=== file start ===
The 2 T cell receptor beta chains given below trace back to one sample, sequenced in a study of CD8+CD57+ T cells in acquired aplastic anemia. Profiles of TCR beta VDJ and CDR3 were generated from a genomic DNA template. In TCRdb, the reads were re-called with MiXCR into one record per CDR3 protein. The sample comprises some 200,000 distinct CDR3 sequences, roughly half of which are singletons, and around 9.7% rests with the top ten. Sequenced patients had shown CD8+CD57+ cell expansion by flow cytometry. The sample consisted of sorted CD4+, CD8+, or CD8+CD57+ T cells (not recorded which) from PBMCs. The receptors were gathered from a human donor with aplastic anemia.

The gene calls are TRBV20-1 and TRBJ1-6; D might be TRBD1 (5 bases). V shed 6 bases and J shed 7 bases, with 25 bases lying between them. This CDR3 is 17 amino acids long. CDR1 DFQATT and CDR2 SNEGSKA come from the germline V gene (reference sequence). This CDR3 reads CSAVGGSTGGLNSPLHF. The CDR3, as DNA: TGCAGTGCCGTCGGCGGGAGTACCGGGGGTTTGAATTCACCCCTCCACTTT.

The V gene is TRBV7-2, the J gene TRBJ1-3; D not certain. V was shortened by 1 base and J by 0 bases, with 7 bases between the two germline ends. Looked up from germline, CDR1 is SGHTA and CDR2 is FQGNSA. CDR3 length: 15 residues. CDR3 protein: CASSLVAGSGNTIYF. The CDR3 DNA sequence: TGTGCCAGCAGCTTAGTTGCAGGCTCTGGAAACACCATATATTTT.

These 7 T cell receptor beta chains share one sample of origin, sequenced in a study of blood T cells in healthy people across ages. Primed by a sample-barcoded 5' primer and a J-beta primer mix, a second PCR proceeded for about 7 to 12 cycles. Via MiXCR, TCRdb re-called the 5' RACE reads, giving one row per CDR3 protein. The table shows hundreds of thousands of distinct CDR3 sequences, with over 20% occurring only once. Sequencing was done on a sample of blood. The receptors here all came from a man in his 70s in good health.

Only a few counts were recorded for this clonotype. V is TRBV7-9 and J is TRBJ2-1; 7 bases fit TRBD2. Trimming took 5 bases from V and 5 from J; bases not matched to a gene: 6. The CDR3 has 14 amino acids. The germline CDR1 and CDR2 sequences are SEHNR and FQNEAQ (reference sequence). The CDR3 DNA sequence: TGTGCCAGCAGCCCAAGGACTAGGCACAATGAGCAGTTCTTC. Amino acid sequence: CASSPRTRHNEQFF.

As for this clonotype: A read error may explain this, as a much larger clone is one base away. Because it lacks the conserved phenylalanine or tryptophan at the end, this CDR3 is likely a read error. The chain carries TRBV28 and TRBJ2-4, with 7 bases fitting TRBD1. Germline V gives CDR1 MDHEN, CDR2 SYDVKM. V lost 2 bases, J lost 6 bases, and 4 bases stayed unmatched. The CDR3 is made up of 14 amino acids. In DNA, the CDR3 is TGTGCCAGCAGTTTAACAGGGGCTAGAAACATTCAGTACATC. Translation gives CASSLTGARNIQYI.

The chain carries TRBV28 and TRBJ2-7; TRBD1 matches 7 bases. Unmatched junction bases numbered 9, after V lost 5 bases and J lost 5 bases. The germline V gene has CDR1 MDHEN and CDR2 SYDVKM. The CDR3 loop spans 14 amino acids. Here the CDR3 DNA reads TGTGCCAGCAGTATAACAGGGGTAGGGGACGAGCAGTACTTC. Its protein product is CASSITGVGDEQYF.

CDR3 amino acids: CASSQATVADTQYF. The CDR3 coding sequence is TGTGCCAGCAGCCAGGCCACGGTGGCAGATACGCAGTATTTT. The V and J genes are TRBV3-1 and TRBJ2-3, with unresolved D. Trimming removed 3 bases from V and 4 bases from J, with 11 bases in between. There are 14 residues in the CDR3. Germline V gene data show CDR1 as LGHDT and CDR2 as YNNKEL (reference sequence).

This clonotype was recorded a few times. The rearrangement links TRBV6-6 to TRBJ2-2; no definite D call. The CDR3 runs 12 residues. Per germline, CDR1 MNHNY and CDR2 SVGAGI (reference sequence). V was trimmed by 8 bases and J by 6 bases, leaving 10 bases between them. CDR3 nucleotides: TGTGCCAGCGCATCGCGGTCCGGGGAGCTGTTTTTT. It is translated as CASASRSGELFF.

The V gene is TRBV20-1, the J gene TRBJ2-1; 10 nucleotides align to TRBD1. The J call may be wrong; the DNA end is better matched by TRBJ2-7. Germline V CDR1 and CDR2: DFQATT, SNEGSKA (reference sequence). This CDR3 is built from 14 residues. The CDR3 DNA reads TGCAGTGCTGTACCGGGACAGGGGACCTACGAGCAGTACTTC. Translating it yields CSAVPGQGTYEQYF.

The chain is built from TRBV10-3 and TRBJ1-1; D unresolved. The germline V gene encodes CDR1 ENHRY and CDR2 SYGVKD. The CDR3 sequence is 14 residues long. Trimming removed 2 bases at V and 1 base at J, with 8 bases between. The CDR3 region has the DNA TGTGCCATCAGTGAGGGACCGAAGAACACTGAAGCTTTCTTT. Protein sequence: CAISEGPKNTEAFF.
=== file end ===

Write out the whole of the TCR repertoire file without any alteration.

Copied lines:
The 2 T cell receptor beta chains given below trace back to one sample, sequenced in a study of CD8+CD57+ T cells in acquired aplastic anemia. Profiles of TCR beta VDJ and CDR3 were generated from a genomic DNA template. In TCRdb, the reads were re-called with MiXCR into one record per CDR3 protein. The sample comprises some 200,000 distinct CDR3 sequences, roughly half of which are singletons, and around 9.7% rests with the top ten. Sequenced patients had shown CD8+CD57+ cell expansion by flow cytometry. The sample consisted of sorted CD4+, CD8+, or CD8+CD57+ T cells (not recorded which) from PBMCs. The receptors were gathered from a human donor with aplastic anemia.

The gene calls are TRBV20-1 and TRBJ1-6; D might be TRBD1 (5 bases). V shed 6 bases and J shed 7 bases, with 25 bases lying between them. This CDR3 is 17 amino acids long. CDR1 DFQATT and CDR2 SNEGSKA come from the germline V gene (reference sequence). This CDR3 reads CSAVGGSTGGLNSPLHF. The CDR3, as DNA: TGCAGTGCCGTCGGCGGGAGTACCGGGGGTTTGAATTCACCCCTCCACTTT.

The V gene is TRBV7-2, the J gene TRBJ1-3; D not certain. V was shortened by 1 base and J by 0 bases, with 7 bases between the two germline ends. Looked up from germline, CDR1 is SGHTA and CDR2 is FQGNSA. CDR3 length: 15 residues. CDR3 protein: CASSLVAGSGNTIYF. The CDR3 DNA sequence: TGTGCCAGCAGCTTAGTTGCAGGCTCTGGAAACACCATATATTTT.

These 7 T cell receptor beta chains share one sample of origin, sequenced in a study of blood T cells in healthy people across ages. Primed by a sample-barcoded 5' primer and a J-beta primer mix, a second PCR proceeded for about 7 to 12 cycles. Via MiXCR, TCRdb re-called the 5' RACE reads, giving one row per CDR3 protein. The table shows hundreds of thousands of distinct CDR3 sequences, with over 20% occurring only once. Sequencing was done on a sample of blood. The receptors here all came from a man in his 70s in good health.

Only a few counts were recorded for this clonotype. V is TRBV7-9 and J is TRBJ2-1; 7 bases fit TRBD2. Trimming took 5 bases from V and 5 from J; bases not matched to a gene: 6. The CDR3 has 14 amino acids. The germline CDR1 and CDR2 sequences are SEHNR and FQNEAQ (reference sequence). The CDR3 DNA sequence: TGTGCCAGCAGCCCAAGGACTAGGCACAATGAGCAGTTCTTC. Amino acid sequence: CASSPRTRHNEQFF.

As for this clonotype: A read error may explain this, as a much larger clone is one base away. Because it lacks the conserved phenylalanine or tryptophan at the end, this CDR3 is likely a read error. The chain carries TRBV28 and TRBJ2-4, with 7 bases fitting TRBD1. Germline V gives CDR1 MDHEN, CDR2 SYDVKM. V lost 2 bases, J lost 6 bases, and 4 bases stayed unmatched. The CDR3 is made up of 14 amino acids. In DNA, the CDR3 is TGTGCCAGCAGTTTAACAGGGGCTAGAAACATTCAGTACATC. Translation gives CASSLTGARNIQYI.

The chain carries TRBV28 and TRBJ2-7; TRBD1 matches 7 bases. Unmatched junction bases numbered 9, after V lost 5 bases and J lost 5 bases. The germline V gene has CDR1 MDHEN and CDR2 SYDVKM. The CDR3 loop spans 14 amino acids. Here the CDR3 DNA reads TGTGCCAGCAGTATAACAGGGGTAGGGGACGAGCAGTACTTC. Its protein product is CASSITGVGDEQYF.

CDR3 amino acids: CASSQATVADTQYF. The CDR3 coding sequence is TGTGCCAGCAGCCAGGCCACGGTGGCAGATACGCAGTATTTT. The V and J genes are TRBV3-1 and TRBJ2-3, with unresolved D. Trimming removed 3 bases from V and 4 bases from J, with 11 bases in between. There are 14 residues in the CDR3. Germline V gene data show CDR1 as LGHDT and CDR2 as YNNKEL (reference sequence).

This clonotype was recorded a few times. The rearrangement links TRBV6-6 to TRBJ2-2; no definite D call. The CDR3 runs 12 residues. Per germline, CDR1 MNHNY and CDR2 SVGAGI (reference sequence). V was trimmed by 8 bases and J by 6 bases, leaving 10 bases between them. CDR3 nucleotides: TGTGCCAGCGCATCGCGGTCCGGGGAGCTGTTTTTT. It is translated as CASASRSGELFF.

The V gene is TRBV20-1, the J gene TRBJ2-1; 10 nucleotides align to TRBD1. The J call may be wrong; the DNA end is better matched by TRBJ2-7. Germline V CDR1 and CDR2: DFQATT, SNEGSKA (reference sequence). This CDR3 is built from 14 residues. The CDR3 DNA reads TGCAGTGCTGTACCGGGACAGGGGACCTACGAGCAGTACTTC. Translating it yields CSAVPGQGTYEQYF.

The chain is built from TRBV10-3 and TRBJ1-1; D unresolved. The germline V gene encodes CDR1 ENHRY and CDR2 SYGVKD. The CDR3 sequence is 14 residues long. Trimming removed 2 bases at V and 1 base at J, with 8 bases between. The CDR3 region has the DNA TGTGCCATCAGTGAGGGACCGAAGAACACTGAAGCTTTCTTT. Protein sequence: CAISEGPKNTEAFF.